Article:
Epileptic Prisoner died after restraint
Compiled from various sources
published: 4WardEver UK – December 2010
Updates on this case will be listed at the foot of this item
Godfrey Moyo, 25, was on remand at HMP Belmarsh, when in the early hours of 3rd January 2005 he suffered a series of violent and exhausting seizures after he was restrained for a lengthy period of time by prison officers. He was rushed to hospital from his shared cell at HMP Belmarsh Prison apparently suffering breathing problems, but was pronounced dead on arrival.
Godfrey was awaiting trial for the alleged knife killing of a Nigerian love rival, Fifi Mwenya, 28, outside a London nightclub. Godfrey had always denied the murder. Witnesses at the time said the dispute was over a girlfriend. They said Godfrey had suffered “extreme provocation” as he was followed by Mwenya for about 200 meters to his car which was parked near the nightclub.
Godfrey, who had a history of epilepsy, suffered his first fit in his cell in the early hours of the morning, and in the wake of the seizure had a behavioural disturbance during which he attacked his cellmate and struggled with guards.
He was then restrained and had two further seizures while pinned to the floor. He was carried by officers to the healthcare unit while unconscious, where he was placed in a cell, injected with a sedative and left kneeling against a bed.
The cell was referred to by prison staff as an Intensive Care Suite (ICS), and has since been decommissioned on safety grounds. Godfrey was left in the cell unsupervised for an unspecified period of time,
No observations of Godfrey were recorded by any officer or member of the healthcare team during the period he remained in the ICS. Some time later one of the nurses and several officers re-entered the ICS, where it was discovered that Godfrey was not breathing.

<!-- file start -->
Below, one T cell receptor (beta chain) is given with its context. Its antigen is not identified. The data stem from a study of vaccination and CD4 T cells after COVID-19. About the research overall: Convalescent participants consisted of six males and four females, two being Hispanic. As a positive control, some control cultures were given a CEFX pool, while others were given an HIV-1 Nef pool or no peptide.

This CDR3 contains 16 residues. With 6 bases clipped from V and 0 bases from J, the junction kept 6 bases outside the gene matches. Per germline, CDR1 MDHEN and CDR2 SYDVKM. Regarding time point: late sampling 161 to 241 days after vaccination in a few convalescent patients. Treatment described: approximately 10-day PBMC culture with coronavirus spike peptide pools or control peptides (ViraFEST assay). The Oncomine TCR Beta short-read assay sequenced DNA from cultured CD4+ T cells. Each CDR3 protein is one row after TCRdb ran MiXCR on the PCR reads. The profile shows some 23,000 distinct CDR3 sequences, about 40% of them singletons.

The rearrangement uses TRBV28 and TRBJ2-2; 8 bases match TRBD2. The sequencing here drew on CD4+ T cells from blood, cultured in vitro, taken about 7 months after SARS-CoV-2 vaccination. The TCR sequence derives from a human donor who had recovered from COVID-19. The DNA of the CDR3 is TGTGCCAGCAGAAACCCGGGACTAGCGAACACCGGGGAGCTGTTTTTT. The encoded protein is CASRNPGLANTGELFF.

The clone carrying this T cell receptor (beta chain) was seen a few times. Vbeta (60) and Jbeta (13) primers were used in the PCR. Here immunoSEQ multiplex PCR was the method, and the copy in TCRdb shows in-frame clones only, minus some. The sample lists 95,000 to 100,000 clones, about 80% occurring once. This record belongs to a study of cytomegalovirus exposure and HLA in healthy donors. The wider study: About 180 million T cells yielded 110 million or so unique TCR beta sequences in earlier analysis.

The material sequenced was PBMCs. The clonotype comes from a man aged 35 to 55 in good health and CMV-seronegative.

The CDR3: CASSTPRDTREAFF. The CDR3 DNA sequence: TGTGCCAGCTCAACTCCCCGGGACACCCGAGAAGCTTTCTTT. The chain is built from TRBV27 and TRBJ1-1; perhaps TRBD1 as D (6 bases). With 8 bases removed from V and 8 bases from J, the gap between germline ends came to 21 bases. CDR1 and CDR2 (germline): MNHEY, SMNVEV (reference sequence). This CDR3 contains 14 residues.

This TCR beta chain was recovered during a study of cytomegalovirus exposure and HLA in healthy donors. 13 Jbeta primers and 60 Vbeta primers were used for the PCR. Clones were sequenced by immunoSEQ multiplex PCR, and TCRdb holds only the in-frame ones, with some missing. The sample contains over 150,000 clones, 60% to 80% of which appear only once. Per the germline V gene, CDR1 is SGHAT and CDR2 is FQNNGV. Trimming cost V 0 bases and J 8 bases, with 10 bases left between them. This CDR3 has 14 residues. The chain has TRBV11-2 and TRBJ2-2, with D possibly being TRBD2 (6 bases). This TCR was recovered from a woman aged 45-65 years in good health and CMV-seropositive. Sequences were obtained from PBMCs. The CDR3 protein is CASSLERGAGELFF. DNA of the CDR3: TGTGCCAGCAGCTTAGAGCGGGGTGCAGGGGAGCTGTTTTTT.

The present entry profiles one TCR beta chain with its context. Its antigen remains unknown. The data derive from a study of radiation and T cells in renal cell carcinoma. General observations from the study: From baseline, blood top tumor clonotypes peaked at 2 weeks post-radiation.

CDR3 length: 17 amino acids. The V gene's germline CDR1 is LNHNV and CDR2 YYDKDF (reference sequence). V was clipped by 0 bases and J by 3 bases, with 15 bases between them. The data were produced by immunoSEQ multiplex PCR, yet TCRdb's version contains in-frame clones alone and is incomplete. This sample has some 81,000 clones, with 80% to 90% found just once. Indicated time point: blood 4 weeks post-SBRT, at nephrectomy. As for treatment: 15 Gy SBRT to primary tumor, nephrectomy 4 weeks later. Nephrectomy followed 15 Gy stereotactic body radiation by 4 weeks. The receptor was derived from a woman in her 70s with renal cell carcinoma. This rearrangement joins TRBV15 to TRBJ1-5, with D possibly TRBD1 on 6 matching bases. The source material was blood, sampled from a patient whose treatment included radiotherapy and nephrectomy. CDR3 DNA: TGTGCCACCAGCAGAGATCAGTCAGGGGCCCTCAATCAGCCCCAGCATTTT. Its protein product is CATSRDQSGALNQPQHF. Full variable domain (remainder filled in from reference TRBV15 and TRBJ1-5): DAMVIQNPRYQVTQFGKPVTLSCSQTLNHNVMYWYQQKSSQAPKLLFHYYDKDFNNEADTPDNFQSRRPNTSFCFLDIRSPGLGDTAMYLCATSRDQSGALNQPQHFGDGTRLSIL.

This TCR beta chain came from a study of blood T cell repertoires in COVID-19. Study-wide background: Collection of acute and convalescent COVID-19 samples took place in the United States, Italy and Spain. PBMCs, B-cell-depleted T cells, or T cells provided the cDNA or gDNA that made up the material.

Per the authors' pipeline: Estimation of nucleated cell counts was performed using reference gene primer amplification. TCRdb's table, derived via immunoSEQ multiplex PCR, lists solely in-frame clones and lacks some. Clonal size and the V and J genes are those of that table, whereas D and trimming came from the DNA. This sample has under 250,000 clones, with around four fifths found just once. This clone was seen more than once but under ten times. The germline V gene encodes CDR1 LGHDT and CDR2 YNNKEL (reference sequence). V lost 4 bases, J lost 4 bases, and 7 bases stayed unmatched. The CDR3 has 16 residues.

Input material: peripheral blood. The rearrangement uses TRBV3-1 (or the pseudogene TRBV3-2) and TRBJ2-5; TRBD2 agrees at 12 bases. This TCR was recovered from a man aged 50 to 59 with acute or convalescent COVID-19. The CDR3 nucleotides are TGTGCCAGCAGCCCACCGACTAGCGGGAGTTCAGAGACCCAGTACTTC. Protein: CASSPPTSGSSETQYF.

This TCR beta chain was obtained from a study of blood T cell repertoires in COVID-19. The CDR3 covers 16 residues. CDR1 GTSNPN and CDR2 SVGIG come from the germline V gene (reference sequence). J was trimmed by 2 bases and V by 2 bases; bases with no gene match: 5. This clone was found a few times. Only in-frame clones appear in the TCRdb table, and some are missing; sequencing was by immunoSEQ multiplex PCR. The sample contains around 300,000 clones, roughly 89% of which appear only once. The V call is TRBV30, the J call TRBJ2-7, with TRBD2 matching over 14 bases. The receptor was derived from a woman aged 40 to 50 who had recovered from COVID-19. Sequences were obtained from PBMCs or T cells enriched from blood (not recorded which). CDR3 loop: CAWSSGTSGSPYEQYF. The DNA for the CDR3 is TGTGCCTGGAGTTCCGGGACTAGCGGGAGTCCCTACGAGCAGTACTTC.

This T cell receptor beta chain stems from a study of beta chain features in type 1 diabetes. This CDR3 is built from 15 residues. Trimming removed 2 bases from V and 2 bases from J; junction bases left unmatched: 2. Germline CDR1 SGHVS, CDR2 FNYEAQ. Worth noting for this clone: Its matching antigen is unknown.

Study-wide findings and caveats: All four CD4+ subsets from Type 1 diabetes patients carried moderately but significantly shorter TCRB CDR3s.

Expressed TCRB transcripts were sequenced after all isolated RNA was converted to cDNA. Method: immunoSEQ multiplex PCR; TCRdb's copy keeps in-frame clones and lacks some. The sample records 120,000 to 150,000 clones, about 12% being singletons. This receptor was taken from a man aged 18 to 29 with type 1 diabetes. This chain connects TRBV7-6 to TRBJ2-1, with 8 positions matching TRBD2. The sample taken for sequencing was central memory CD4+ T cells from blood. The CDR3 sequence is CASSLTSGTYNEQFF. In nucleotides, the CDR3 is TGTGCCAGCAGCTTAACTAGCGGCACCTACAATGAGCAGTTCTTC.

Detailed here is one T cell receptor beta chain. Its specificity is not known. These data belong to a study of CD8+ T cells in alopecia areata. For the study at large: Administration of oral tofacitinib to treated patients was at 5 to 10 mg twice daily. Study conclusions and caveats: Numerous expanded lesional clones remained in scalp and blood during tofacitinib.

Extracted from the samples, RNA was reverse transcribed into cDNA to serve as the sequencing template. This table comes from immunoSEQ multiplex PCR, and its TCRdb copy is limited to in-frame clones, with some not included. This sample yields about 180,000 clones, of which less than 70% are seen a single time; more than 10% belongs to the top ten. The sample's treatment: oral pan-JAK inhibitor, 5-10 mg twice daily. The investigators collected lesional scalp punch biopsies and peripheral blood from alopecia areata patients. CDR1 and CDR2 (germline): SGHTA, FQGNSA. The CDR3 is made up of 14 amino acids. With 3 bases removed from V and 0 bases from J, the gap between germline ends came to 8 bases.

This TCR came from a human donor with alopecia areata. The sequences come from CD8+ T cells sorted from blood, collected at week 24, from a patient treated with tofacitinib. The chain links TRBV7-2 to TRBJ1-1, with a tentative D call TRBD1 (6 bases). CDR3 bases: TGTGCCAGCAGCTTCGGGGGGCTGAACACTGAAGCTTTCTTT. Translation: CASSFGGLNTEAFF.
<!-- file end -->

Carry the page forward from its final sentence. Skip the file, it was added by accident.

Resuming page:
Godfrey’s family had to wait over four years for his inquest, which they hoped would examine whether the level of forced used during the duration of restraint by prison officers was justified as well as have their legal counsel scrutinise the appropriateness of the way in which prison officers carried Godfrey from his cell to the ICS.
The inquest concluded on 6th July 2009 with the jury deciding that the medical cause of his death was (a) positional asphyxia with left ventricular failure following restraint and (b) epilepsy.
The jury at Southwark Coroner’s Court today delivered a narrative verdict in July 2009 which said that two nurses failed to monitor his condition properly as he was restrained.
Godfrey’s sister Lomaculo Moyo said; “I have waited four and a half years to hear what happened on 3 January 2005 in HMP Belmarsh. I have been brave enough to sit here to hear painful evidence of the appalling and inhumane way that my brother was treated by prison staff, including nursing staff at HMP Belmarsh.
“The jury’s verdict reflects the shocking evidence of what happened on 3 January 2005. Godfrey was failed by a system that was meant to protect him – if staff had been doing their job properly his death could have been avoided.”
When explaining why he would make a detailed report (under Rule 43 of the Coroners Rules 1984) in due course to ministers about how similar deaths can be avoided in future, HM Deputy Coroner said ‘where do I start?’ and said he was concerned by the ‘complete lack of understanding of epilepsy among the staff including medical staff’ – and ‘this seems to be a system that was fundamentally flawed.’
Deborah Coles, Co-director of INQUEST said:
“Dangerous restraint methods and neglect caused Mr Moyo’s death. He was treated as a discipline and control problem rather than a human being in urgent need of medical treatment and care.
The responsibility for his death rests with the Prison Service and we await their response to this damning verdict. INQUEST will be raising the serious issues in this case at a policy and parliamentary level.
The responsibility for his death rests with the Prison Service and we await their response to this damning verdict. Inquest will be raising the serious issues in this case at a policy and parliamentary level.”
A Ministry of Justice spokesman said: “Like every death in custody, Godfrey Moyo’s death at HMP Belmarsh on 3 January 2005 is a tragedy and our sympathies are with his family and friends.
“The National Offender Management Service (Noms) will now carefully consider the inquest findings to see what lessons can be learned.”
Godfrey Moyo – prisoner or patient?
30 July 2009
The ordeal of Kessie Moyo
9 July 2009